Plaintiff also claimed that BNSF improperly disregarded relevant evidence by not making the 11 railroad cars available for inspection. BNSF argued that, because they were not aware of the involvement of the specific cars in the accident until nearly three and a half years later and they had no control over their whereabouts, it had acted properly. Judge Dawson, not surprisingly, nevertheless agreed with the plaintiff.

Not only did Judge Dawson impose sanctions, she struck all of BNSF’s liability and causation defenses, allowing the case to proceed to trial solely on the issue of damages, and ordered BNSF to pay the plaintiff’s attorney’s fees and costs. Essentially, BNSF was forced to go to trial with both hands tied behind its back. BNSF was denied the opportunity to present evidence indicating that the plaintiff ‘s condition actually resulted from an underlying pre-existing condition and natural causes, not the alleged exposure to chemicals. The judge unfairly stripped BNSF of its right to have a jury decide the question of liability, and it simply became a question of how much money the plaintiff should be awarded.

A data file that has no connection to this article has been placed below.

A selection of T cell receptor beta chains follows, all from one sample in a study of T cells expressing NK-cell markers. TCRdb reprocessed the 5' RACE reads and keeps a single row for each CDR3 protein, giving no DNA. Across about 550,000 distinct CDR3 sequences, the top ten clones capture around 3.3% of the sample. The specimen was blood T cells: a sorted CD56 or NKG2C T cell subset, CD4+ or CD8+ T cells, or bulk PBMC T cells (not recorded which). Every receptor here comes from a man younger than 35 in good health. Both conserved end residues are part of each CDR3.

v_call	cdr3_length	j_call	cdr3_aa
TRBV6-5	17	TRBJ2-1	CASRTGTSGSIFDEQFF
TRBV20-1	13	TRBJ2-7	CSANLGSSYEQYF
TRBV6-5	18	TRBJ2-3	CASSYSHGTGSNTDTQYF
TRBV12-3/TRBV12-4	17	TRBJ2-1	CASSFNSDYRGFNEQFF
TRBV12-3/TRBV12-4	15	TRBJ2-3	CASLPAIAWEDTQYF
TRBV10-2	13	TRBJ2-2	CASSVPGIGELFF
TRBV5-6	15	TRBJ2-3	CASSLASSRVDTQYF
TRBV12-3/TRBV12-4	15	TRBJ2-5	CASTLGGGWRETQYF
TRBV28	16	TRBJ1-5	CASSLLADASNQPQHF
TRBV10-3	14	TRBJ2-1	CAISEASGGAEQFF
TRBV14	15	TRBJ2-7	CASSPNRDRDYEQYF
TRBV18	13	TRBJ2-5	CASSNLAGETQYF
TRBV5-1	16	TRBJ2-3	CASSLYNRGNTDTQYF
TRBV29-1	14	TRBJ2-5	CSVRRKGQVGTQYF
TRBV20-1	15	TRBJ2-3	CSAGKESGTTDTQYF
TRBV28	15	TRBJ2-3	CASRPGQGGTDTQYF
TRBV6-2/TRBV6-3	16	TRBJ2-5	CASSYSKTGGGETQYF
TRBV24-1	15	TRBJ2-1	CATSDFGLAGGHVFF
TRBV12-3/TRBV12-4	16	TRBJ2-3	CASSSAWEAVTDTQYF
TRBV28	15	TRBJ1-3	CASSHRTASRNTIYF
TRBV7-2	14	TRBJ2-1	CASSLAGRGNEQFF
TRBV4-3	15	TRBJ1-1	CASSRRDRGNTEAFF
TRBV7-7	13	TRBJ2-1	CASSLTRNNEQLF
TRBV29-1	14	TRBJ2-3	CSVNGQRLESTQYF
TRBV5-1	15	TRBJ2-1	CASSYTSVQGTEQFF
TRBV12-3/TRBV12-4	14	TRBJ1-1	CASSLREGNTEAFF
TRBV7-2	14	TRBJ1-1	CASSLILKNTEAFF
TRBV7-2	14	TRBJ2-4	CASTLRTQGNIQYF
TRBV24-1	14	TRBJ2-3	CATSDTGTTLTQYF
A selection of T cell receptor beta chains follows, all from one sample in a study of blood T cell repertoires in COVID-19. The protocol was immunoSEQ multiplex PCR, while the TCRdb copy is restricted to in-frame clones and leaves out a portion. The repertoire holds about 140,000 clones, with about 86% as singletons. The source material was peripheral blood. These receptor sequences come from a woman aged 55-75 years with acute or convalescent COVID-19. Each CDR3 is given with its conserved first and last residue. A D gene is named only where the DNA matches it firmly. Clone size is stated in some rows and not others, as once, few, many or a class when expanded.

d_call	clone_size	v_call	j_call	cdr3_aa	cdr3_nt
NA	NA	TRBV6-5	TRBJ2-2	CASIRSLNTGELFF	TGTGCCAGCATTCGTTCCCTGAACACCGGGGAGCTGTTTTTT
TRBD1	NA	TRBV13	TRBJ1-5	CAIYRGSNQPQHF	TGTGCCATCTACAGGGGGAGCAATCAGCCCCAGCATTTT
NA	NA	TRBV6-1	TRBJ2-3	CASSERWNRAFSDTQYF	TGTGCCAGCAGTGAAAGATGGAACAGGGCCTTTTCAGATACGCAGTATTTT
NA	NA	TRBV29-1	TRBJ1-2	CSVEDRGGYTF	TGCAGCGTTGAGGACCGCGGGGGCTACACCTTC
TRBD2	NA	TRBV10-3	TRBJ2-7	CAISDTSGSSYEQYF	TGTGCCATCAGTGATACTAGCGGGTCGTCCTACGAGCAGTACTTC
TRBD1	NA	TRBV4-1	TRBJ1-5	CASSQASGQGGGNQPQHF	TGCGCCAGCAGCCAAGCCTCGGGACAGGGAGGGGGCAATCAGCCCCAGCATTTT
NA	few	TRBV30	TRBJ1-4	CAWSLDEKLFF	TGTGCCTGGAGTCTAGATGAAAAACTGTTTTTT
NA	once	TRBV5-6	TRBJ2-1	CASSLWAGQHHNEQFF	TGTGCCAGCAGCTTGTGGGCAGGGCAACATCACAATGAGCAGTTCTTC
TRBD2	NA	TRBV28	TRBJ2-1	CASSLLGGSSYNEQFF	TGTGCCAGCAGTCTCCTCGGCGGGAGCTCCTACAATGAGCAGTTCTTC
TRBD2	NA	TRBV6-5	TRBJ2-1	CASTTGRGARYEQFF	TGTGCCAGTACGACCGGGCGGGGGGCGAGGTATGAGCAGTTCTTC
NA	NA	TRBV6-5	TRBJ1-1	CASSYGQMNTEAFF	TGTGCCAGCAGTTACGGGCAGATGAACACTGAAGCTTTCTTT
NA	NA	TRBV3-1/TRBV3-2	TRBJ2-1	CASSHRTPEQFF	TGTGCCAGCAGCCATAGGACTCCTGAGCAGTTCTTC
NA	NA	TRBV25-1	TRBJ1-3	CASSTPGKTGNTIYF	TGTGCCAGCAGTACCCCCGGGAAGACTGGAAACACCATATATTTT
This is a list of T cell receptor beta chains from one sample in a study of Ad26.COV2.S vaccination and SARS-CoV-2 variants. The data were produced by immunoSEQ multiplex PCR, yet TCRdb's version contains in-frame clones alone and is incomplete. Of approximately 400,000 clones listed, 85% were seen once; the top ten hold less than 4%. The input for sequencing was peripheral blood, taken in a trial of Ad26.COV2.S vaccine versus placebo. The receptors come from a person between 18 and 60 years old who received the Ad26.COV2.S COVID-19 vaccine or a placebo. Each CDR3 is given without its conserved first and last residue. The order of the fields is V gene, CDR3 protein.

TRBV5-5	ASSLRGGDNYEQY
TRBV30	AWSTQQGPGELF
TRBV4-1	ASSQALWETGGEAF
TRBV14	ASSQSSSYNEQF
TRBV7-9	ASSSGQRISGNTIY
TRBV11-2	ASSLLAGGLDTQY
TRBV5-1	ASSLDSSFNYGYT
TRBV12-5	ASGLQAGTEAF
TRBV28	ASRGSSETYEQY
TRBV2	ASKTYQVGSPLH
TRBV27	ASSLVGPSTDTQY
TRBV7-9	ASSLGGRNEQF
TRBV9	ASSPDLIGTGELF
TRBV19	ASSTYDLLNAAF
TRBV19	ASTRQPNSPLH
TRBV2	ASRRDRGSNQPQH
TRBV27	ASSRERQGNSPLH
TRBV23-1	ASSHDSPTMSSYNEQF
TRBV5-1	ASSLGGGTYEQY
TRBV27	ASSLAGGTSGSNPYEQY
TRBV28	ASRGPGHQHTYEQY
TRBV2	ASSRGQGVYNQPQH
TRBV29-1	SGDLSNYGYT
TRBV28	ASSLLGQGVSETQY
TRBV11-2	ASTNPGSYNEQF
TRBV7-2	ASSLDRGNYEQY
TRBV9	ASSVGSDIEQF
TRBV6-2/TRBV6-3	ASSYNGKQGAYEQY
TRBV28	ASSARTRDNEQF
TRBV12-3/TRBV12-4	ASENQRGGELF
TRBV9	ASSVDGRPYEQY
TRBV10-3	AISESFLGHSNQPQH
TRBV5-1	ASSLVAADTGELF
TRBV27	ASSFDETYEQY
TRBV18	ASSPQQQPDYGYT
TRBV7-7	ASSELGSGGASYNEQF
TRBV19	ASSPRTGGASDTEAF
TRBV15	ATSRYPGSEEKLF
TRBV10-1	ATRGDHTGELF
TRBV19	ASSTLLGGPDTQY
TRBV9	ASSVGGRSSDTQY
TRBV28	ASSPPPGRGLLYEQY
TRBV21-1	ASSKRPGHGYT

In a result that should surprise no one, the jury returned a $15 million verdict. In April 2018, Judge Dawson, again without a hearing or any responses by Plaintiff to BNSF’s post-trial motions, denied BNSF’s post-trial motions and entered final judgment against the company. Three months later, the court fined BNSF an additional $4.6 million, in addition to ordering the railroad to pay $1.1 million of the plaintiff ‘s attorneys’ fees and $89,600 in expenses. The case, Kowalewski v. BNSF Railway Company, is now on appeal.